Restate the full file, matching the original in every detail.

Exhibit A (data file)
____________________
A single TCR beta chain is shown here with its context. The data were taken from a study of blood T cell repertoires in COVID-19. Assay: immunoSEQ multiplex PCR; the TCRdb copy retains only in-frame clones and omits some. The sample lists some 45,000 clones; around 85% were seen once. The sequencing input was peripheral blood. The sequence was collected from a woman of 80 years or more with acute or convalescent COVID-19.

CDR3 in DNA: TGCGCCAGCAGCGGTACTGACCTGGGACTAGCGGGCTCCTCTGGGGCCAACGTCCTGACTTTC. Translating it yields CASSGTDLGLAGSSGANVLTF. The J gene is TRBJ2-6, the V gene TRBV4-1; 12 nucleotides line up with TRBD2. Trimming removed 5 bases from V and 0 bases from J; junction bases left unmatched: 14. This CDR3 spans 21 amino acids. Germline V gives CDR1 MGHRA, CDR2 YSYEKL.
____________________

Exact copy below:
A single TCR beta chain is shown here with its context. The data were taken from a study of blood T cell repertoires in COVID-19. Assay: immunoSEQ multiplex PCR; the TCRdb copy retains only in-frame clones and omits some. The sample lists some 45,000 clones; around 85% were seen once. The sequencing input was peripheral blood. The sequence was collected from a woman of 80 years or more with acute or convalescent COVID-19.

CDR3 in DNA: TGCGCCAGCAGCGGTACTGACCTGGGACTAGCGGGCTCCTCTGGGGCCAACGTCCTGACTTTC. Translating it yields CASSGTDLGLAGSSGANVLTF. The J gene is TRBJ2-6, the V gene TRBV4-1; 12 nucleotides line up with TRBD2. Trimming removed 5 bases from V and 0 bases from J; junction bases left unmatched: 14. This CDR3 spans 21 amino acids. Germline V gives CDR1 MGHRA, CDR2 YSYEKL.